By MARTY LEVINE
Open enrollment for benefits this year will be April 27 to May 25, benefits director John Kozar told the March 15 meeting of the Senate Benefits and Welfare Committee.
Pitt will hold an on-campus informational session at noon May 3 at the University Club ballroom, with representatives of all the insurance carriers and from Human Resources, Kozar said. His office also plans to hold a remote webinar with information about benefits options some time prior to May 3.
Davis Vision, he announced, had been bought by MetLife. While he doesn't expect any changes in benefits, those with Davis Vision may see these benefits under the MetLife label in the future.
The meeting featured a presentation on money-saving “hacks” available through various University benefits — ways in which they allow tax or other financial savings, either now or later.
One fund available through your health insurance allows you to contribute money from your salary, without that money being taxed, then spend it on qualified out-of-pocket health-care and dependent-care expenses for yourself and your family. The Flexible Spending Account (FSA) will even let you keep $550 in the account from one year to the next.
Committee chair Linda Tashbook, a School of Law librarian, pointed out that, with “a lot of the very common sellers you would go to — Target, Amazon — you can enter that number on your (FSA) payment card, so, when you happen to order something that would be covered by the account,” money to pay for those items can be drawn from your FSA upon checkout.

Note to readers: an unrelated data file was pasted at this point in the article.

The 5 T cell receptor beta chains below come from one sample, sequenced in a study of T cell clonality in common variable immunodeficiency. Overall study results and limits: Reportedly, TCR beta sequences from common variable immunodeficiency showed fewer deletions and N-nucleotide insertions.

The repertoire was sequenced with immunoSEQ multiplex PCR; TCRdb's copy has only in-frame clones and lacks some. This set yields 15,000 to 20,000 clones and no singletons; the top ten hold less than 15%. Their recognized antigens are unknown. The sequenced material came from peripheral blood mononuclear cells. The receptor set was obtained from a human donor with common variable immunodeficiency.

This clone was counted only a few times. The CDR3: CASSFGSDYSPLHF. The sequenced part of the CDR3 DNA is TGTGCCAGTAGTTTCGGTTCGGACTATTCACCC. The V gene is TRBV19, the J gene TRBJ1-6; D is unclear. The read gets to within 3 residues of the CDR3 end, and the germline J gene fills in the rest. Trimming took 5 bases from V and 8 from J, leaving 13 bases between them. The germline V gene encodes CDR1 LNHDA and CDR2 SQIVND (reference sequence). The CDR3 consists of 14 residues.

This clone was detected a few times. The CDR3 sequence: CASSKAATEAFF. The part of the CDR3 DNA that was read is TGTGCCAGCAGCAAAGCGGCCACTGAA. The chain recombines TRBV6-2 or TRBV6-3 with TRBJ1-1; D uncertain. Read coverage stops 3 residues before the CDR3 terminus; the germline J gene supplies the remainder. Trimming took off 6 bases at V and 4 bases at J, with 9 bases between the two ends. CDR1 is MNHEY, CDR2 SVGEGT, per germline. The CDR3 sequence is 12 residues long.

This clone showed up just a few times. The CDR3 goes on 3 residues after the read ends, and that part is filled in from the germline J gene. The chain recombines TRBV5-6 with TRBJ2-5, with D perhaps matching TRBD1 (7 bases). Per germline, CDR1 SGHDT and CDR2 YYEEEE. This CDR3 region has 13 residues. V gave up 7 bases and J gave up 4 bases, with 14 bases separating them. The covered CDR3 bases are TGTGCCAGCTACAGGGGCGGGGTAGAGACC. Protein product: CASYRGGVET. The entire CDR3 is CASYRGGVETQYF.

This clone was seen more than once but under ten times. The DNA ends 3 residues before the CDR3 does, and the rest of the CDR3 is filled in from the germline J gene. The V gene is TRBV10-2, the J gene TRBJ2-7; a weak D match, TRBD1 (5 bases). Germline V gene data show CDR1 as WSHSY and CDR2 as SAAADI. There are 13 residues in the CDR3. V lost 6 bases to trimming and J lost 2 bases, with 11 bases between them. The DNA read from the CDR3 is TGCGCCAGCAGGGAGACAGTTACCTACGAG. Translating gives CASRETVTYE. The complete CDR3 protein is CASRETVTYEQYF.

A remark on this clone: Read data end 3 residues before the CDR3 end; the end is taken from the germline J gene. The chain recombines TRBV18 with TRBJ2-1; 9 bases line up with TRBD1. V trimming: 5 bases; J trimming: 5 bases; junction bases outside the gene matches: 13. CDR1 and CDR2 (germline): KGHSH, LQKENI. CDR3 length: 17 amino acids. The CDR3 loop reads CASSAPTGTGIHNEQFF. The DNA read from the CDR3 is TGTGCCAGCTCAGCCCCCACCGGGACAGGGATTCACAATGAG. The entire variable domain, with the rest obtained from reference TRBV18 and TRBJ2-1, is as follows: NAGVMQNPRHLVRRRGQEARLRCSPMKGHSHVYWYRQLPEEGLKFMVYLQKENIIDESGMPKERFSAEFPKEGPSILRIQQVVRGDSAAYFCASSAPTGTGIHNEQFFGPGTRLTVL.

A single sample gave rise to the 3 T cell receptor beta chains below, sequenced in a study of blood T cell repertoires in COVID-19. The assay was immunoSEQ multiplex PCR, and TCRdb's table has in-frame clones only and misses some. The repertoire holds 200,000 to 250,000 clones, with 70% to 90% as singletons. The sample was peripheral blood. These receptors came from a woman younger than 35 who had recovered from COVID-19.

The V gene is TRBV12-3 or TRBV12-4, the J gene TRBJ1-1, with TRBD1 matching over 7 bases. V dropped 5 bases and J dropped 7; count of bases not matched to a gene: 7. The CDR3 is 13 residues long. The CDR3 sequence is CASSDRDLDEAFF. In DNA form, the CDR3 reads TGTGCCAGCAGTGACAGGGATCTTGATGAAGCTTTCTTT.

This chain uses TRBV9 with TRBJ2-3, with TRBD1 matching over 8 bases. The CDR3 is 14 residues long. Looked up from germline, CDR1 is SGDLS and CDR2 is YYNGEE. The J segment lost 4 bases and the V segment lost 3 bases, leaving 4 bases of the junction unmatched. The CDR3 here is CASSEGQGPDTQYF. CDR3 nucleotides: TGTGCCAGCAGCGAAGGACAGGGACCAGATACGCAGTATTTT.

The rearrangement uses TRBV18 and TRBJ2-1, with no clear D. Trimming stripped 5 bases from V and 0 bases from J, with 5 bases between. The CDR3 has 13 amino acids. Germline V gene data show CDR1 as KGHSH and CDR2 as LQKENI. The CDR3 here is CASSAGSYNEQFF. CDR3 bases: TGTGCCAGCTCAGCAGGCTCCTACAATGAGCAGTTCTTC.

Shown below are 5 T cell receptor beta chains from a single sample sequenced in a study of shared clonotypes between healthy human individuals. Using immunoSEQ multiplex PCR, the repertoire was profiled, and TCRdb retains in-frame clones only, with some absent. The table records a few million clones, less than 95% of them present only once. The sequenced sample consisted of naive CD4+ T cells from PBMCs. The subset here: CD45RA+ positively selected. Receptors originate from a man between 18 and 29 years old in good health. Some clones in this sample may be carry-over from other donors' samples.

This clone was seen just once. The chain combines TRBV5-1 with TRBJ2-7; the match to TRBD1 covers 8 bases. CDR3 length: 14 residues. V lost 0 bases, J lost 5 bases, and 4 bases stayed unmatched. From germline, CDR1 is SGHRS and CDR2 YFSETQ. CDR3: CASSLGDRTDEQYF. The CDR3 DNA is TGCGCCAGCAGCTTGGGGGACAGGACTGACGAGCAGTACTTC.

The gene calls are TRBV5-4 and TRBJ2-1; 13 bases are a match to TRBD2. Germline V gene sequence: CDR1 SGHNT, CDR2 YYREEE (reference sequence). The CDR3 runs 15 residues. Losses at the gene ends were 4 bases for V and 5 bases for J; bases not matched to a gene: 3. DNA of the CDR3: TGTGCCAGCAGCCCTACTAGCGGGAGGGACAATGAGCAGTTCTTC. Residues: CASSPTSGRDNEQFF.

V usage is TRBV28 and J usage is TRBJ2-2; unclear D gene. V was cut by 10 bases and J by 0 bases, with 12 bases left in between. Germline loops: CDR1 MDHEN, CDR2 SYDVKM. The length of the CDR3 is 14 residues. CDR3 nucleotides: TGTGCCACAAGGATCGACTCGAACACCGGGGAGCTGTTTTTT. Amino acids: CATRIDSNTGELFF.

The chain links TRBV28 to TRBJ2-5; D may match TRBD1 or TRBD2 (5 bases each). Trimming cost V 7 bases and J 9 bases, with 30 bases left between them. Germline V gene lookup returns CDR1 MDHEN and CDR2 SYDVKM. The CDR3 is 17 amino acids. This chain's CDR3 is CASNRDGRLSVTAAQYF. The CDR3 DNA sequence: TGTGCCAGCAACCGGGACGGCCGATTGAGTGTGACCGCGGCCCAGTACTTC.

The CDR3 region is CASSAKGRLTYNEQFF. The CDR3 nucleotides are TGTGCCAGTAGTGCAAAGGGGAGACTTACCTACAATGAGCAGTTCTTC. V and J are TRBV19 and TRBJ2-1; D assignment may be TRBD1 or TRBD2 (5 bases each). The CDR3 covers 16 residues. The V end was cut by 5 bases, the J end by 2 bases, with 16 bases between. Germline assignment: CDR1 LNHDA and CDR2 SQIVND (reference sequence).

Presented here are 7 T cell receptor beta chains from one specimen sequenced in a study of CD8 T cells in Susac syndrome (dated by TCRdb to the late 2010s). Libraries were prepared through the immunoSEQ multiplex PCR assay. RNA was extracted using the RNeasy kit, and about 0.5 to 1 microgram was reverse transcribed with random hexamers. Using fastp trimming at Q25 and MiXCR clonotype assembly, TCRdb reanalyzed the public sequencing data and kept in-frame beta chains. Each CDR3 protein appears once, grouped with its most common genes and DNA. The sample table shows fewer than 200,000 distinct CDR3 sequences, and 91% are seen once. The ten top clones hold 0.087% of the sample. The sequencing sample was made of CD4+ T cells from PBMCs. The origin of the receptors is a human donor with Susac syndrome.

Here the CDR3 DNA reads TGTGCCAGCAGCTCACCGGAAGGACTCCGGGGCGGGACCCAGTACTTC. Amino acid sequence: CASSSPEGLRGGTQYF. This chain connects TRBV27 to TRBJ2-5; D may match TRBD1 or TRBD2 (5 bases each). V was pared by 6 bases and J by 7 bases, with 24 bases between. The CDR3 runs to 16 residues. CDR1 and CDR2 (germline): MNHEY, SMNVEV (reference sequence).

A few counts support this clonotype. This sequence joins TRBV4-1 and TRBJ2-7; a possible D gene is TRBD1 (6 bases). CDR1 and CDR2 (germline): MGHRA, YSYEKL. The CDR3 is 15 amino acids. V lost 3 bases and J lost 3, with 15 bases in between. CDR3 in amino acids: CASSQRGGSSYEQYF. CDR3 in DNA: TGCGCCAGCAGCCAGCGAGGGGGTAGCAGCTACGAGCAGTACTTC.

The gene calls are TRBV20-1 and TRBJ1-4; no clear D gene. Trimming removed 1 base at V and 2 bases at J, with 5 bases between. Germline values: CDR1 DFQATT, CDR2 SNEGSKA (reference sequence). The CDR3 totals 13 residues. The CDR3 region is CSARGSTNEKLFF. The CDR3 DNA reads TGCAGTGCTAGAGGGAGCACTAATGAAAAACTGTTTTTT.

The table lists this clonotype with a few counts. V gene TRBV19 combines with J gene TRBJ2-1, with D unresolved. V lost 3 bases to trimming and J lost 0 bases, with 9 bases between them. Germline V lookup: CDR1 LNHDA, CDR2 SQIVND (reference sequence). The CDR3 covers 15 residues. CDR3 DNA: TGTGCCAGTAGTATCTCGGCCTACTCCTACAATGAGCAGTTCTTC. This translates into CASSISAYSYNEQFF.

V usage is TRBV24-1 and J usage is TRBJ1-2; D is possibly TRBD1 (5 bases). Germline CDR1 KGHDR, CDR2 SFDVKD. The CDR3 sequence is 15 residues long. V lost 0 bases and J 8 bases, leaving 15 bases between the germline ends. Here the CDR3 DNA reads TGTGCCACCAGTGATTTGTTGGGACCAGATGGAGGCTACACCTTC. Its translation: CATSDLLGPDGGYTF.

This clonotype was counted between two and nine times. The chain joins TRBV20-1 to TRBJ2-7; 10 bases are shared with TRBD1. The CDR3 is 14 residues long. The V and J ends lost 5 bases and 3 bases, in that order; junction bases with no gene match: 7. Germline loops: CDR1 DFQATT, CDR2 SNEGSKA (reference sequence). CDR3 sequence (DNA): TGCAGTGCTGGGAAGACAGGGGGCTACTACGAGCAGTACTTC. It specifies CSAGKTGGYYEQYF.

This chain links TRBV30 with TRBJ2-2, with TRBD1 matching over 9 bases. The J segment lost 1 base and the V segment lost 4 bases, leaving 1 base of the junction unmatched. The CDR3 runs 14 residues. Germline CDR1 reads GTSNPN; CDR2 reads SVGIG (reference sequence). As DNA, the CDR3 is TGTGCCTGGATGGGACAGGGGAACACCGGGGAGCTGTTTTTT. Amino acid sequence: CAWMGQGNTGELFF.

Some retailers even have an FSA portal online that offers only items eligible for FSA payments. The UPMC Consumer Advantage mobile app has a product scanner option that also allows you to scan the price code on products when you’re in a store, and see whether the product is eligible for FSA payment.
Valerie Jamison, managing account executive at UPMC Health Plan, noted that another account, the Health Savings Account (HSA), has financial advantages as well: “HSA is only offered to Panther Basic members. You may both contribute funds to an HSA and receive tax advantages: contributions are tax-free, the interest accumulates tax-free, and the dollars you spend on qualified medical expenses are tax-free. You can keep the account if you leave the University.
“It is intended to be a kind of savings account,” she continued. “You can take it with you if you change medical plans, change jobs or retire” and can put funds into the same HSA in a new place of employment.
TIAA financial consultant Michelle Szczepanski reminded the committee that you save money by putting more into your retirement fund now — money that is not taxed — and then take it out in retirement when, presumably, you are in a lower tax bracket and the money will be taxed.
Roth IRAs, another retirement savings option, take contributions that are taxed today but not taxed upon withdrawal, which is another option for retirees in different circumstances.
Kozar told the meeting that the first $5,250 of each year’s Pitt-provided tuition benefit is still not taxable, so that the spring semester is often covered by this benefit, while the fall semester may not be. He noted that the University has recently formed a committee to review how this policy works, because it has not been updated since 1994 (although the tax benefit is controlled by the IRS, not the University).
He also announced that he will soon take advantage of one of his department’s benefits: He will be retiring on June 15.
Marty Levine is a staff writer for the University Times. Reach him at firstname.lastname@example.org or 412-758-4859.
Have a story idea or news to share? Share it with the University Times.